Andrew Postman Visits The Gunnery

2 mins read

By Rain Ji ’19

Andrew Postman, a writer who has been published in major publications and written a few books of his own, visited and spoke at The Gunnery on September 27, 2018. His speech revolved around the concept of how technology is influencing our lives.

(l. to r.) Lois Bachman ’19, Andrew Postman and Ms. Schomers. Photo courtesy of Mrs. Clement.

Postman began his speech with a story about his connection with The Gunnery when he was a teenager. When he was at an anthropology camp in Washington Depot, Conn., he accidentally discovered a Clovis point, which helped anthropologists prove that Paleo-Indians inhabited the area 10,000 years ago. Moreover, because of his discovery, the Shepaug River was able to be preserved. “We saved the river,” he said.

Postman connected this cultural anecdote with the main topic of his speech: technology in our ever-changing world. Postman’s late father, Neil Postman, wrote a book called Amusing Ourselves to Death in 1985. Postman used that book to make the point that our current society is falling into one that’s similar to the one Aldous Huxley wrote into his 1931 novel Brave New World. In Huxley’s fictional society, people take drug that makes them happy and truth drowns in irrelevance. “Why has America in some ways become a trivial culture?” Postman asked.

He approached this question by first looking at how the way we get our information has changed. The first humans orally passed down their history and wisdom, but eventually technology evolved, and when Johannes Gutenberg invented the printing press, everything changed. This transformational invention led to a new written culture that created a more efficient way to spread knowledge.

Decades ago, we shifted from this once new written culture to a visual culture that includes “toxic” photography and moving pictures. People became only interested in images that are intensely emotional, and these pictures are neither true nor false because they simply exist to grab people’s attention. Postman also pointed out that, often, “content lacks context,” because we are not sure how to judge the image. Technology made it possible for us as a society to move from one type of content to another with lightning speed. We only have to pay attention to what we find amusing, an idea that would not exist without technology, because this is not something that can be done during oral stories or conversations with actual people. Postman asked, “What do we judge an image based on?”

Additionally, the amount of time that American adults spend on technology is increasing. And with the prevalence of memes and hot takes, Postman worried that we are no longer capable of having important conversations, only interested in what amuses us. So, how should we, as consumers, “take arms against the sea of amusement?”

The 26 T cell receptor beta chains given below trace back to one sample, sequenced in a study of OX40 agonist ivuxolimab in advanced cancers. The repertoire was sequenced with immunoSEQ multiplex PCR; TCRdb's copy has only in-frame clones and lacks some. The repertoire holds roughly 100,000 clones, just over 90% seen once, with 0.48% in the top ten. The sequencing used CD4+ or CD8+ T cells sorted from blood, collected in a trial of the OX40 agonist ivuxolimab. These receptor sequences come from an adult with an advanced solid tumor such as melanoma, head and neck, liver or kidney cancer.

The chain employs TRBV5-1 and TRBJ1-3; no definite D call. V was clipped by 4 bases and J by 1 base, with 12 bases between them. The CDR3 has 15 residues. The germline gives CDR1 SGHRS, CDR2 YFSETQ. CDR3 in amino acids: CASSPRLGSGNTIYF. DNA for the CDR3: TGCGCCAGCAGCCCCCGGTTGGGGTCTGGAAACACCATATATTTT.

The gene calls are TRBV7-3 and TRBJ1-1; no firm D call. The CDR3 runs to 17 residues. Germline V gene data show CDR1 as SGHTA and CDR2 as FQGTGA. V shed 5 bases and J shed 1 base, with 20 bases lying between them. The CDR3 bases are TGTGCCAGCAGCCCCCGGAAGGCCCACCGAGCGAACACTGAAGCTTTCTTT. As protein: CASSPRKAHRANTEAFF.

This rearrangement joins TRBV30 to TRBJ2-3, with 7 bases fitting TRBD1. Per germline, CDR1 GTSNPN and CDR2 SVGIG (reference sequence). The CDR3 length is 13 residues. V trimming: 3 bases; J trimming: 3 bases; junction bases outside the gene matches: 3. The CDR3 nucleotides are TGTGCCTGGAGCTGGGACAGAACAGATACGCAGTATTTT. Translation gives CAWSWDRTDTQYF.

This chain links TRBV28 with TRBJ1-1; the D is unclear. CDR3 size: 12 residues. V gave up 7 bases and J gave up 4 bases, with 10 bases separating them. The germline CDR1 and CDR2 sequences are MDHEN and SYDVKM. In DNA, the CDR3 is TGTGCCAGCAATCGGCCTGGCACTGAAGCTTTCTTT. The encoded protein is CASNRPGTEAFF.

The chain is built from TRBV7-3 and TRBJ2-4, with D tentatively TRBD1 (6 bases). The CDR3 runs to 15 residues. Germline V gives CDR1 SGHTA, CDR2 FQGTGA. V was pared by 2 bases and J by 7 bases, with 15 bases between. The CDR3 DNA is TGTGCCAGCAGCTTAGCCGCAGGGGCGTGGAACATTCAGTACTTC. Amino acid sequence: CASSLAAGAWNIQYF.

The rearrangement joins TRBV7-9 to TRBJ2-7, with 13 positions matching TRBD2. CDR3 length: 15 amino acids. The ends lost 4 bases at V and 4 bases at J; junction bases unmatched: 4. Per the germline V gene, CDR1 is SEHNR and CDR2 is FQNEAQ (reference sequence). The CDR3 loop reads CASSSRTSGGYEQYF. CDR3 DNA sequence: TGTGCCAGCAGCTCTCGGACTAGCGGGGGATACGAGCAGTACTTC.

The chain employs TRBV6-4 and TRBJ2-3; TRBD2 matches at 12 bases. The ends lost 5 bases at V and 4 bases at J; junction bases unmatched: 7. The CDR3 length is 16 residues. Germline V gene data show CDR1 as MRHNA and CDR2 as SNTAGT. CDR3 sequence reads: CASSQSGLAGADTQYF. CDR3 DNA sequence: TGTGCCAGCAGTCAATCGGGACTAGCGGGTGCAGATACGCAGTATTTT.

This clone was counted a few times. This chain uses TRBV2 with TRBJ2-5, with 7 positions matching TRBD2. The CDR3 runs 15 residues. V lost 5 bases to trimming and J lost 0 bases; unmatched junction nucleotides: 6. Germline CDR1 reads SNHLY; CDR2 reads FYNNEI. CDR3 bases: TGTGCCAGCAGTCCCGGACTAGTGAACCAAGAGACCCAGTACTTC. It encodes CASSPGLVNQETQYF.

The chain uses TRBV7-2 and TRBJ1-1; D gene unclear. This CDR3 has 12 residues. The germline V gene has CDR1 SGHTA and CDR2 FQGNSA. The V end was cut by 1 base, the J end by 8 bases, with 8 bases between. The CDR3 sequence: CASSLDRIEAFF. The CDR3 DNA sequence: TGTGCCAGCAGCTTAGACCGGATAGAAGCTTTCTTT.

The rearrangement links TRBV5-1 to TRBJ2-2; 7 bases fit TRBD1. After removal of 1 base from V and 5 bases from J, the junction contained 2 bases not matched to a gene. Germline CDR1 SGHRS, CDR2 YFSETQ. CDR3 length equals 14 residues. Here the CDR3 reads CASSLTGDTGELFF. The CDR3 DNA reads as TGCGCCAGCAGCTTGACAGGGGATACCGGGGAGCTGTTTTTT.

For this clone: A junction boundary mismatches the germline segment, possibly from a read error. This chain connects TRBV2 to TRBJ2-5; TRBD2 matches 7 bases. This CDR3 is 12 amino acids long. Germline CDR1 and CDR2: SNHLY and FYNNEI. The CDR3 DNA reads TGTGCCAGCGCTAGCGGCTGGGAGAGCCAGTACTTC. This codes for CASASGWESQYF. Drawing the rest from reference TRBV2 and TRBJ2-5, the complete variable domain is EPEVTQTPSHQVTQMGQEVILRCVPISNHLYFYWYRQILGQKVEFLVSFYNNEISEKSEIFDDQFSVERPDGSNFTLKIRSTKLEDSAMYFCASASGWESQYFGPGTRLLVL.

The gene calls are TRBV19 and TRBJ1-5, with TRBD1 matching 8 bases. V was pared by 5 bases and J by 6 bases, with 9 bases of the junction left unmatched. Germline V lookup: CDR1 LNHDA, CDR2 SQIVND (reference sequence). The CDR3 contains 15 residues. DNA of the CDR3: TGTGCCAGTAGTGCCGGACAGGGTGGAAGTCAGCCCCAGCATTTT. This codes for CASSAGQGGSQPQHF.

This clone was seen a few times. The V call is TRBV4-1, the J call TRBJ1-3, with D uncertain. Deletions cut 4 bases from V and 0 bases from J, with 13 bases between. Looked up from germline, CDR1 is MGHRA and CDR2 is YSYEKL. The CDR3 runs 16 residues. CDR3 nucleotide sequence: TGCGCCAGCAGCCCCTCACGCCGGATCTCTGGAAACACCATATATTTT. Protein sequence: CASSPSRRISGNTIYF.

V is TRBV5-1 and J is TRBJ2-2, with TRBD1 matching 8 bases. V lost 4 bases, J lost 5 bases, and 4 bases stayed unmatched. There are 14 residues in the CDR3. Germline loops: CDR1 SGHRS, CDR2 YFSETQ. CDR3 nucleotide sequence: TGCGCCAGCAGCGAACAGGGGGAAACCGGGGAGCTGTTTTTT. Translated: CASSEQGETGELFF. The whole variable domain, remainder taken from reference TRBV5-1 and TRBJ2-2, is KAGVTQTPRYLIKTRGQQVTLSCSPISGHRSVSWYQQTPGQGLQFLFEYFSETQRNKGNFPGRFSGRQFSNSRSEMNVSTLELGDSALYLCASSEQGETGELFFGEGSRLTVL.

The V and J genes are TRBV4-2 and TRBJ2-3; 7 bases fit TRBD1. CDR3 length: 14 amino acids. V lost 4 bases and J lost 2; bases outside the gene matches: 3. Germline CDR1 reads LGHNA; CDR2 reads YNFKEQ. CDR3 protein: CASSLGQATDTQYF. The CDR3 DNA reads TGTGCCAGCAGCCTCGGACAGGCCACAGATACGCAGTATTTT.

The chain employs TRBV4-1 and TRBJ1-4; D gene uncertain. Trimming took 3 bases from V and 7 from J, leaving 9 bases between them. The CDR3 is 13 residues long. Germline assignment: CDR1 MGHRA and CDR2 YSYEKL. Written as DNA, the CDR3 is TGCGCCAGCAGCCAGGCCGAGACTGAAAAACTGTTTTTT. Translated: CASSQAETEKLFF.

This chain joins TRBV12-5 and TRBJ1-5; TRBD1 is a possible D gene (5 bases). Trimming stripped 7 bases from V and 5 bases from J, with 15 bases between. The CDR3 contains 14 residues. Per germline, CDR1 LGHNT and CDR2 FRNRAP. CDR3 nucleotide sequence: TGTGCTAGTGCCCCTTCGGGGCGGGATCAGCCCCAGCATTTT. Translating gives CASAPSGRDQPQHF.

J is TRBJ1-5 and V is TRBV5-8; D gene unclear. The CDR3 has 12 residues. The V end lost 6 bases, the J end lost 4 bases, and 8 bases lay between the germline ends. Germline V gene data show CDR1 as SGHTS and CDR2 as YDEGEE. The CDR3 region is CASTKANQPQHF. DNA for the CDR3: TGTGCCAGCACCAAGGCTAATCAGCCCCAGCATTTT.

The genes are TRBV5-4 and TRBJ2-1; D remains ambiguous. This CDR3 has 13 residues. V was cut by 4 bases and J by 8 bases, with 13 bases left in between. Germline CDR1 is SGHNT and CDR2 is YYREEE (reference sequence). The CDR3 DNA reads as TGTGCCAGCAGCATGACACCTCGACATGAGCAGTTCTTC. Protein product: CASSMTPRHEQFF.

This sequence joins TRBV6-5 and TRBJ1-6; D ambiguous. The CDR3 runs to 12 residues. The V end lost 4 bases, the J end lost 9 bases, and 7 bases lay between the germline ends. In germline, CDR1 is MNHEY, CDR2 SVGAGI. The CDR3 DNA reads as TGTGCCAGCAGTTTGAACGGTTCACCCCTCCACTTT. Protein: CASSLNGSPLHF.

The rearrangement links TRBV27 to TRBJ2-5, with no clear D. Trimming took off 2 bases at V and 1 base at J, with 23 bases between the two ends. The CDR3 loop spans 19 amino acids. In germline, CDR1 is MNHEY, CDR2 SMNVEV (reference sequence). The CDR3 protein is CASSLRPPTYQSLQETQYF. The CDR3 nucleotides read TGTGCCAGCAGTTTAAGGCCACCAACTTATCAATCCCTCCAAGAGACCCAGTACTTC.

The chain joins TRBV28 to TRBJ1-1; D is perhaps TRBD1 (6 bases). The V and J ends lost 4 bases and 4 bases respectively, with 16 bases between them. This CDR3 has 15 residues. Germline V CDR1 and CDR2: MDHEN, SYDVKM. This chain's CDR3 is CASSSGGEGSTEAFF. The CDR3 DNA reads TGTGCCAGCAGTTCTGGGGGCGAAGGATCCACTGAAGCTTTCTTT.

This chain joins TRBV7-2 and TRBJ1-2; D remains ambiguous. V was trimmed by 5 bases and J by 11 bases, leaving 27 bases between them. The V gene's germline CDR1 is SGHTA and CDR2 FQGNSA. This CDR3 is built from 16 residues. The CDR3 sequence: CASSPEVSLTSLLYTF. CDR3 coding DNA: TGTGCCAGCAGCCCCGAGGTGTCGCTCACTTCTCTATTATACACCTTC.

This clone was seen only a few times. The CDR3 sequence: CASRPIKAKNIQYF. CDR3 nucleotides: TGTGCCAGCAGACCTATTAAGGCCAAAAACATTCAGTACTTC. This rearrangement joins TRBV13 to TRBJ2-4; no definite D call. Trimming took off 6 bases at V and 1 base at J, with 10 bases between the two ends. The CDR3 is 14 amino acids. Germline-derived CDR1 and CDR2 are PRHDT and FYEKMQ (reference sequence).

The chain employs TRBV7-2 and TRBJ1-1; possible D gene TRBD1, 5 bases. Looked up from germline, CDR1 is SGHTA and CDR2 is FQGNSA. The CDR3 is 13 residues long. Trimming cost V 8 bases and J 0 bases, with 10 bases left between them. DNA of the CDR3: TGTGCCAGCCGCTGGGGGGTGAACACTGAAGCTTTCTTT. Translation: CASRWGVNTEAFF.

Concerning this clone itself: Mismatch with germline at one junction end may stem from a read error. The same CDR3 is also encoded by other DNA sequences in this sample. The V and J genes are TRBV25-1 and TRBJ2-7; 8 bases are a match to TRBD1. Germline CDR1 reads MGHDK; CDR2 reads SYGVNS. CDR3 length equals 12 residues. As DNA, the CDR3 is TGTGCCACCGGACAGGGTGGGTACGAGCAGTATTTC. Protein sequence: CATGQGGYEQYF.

Postman also alluded to David Foster Wallace’s “This is Water” allegory, warning us that we should pay attention to what we surround ourselves with. He mentioned that his friend conducts “E-Media Fast” experiments, and many students claim that such experiments are life-changing. He emphasized that the proper use of technology should consider time, place and location. He juxtaposed a child memory with life in 2018: he and his family used to pay the toll for the car behind them as a kind gesture to receive smiles from strangers, but now that we have EZ-pass, this would be impossible.

Postman is not against technology, but he wanted to think about the role it plays in our lives. He asked if we think we are the same person on social media, and whether we are intentional with technology. Additionally, Postman thinks parents and teachers should help children understand how to properly use technology, how to check sources and how to be skeptical. As consumers, we should seek information, “do [our] own hunting,” and never expect the media to do it for us, making sure to be wary of fake news and how publications, no matter how journalistically ethical, need to generate revenue.

In the end, Postman admitted that he is unsure about how much our society will change in the future. But he left us with one final request: keep in mind what makes us happy and what it means to be human.

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